- Last post
- 6 Responses
Curious if anyone is exporting images for the web at a size larger than ~2400px. Particularly for your personal portfolio or a photography site. Sites like these aren't for the masses so a user is less likely to notice the higher download time.
With Retina displays getting better every year, seems like it would be benefit us to use larger images to make the work really shine?
I do for my own portfolio. TBH, I don't think it matters with modern internet connections, anywmore.
After all, your target audience isn't granny running a 486, 800x600 on 14.4 dial-up.
- Hell, even 4G/LTE is faster than some connections I've been on in recent years.Continuity
- *non-mobile connections, I mean.Continuity
- Haha agreed. How high do you go for your portfolio?mtgentry
- If it's landscape and 16:9, then it's 3840, optimised as much as possible.Continuity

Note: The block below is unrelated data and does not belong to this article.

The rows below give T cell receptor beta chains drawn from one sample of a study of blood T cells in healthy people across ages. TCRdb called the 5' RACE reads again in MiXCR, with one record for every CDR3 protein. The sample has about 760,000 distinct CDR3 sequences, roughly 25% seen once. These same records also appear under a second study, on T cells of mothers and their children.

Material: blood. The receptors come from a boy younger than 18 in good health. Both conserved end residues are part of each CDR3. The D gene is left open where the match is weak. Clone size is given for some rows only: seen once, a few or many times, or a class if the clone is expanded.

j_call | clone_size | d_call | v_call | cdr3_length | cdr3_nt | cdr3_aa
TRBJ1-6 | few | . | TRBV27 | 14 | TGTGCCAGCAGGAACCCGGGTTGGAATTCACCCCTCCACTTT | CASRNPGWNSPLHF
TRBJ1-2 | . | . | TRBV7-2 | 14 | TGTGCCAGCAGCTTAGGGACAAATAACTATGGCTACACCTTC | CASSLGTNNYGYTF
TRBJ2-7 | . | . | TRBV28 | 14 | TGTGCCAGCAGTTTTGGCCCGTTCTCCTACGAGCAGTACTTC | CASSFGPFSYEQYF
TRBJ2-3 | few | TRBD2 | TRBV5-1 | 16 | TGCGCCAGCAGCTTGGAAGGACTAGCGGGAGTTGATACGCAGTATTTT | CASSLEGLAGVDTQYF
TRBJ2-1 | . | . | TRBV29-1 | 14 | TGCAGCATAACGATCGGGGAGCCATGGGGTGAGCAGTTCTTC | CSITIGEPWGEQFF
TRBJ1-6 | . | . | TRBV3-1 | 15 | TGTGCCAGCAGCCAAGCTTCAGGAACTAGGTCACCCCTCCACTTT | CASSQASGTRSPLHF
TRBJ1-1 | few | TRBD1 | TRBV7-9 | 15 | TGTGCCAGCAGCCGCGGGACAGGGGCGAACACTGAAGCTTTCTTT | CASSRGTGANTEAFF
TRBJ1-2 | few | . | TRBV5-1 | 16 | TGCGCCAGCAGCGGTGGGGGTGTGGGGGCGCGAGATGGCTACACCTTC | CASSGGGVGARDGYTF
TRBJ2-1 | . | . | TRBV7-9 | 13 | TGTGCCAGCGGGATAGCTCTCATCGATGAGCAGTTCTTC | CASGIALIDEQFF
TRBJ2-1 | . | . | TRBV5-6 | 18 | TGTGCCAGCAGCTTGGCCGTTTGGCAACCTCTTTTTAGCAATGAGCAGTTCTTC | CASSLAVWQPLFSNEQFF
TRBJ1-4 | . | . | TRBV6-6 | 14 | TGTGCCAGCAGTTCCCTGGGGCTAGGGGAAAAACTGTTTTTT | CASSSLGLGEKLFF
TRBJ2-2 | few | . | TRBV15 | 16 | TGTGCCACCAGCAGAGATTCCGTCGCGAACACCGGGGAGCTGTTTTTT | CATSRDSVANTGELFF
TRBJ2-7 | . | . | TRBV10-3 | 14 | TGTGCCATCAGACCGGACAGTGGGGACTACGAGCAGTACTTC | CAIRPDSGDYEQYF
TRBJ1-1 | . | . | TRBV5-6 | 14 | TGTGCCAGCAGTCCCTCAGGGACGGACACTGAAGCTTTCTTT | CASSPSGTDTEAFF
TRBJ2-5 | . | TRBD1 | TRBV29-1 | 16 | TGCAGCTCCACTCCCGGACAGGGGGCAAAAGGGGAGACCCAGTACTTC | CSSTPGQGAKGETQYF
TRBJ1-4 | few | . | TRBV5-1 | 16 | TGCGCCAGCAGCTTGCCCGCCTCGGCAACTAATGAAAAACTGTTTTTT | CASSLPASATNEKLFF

- Well, not optimised to the point the artwork is chunky.Continuity
Sometimes for extra crispy look. Mostly when responsive images are user or there is some kind of front-end solution to optimise and create smaller versions for users who don´t need large versions.
I generally cap the image dimensions at 1920px on the sites that I build.
On rare occasions I work with a photographer who is really particular about image quality then maybe I'll bump it up a little more.
1920px on client sites, generally. I have 2560px images as the larger loading images on my site.
last site i made used 1440p for backgrounds (2560 x 1440)
does safari/ ios still have a limitation of 2^24 pixels per image (effectively limited < 5k)? i've run in to that a few times over the years.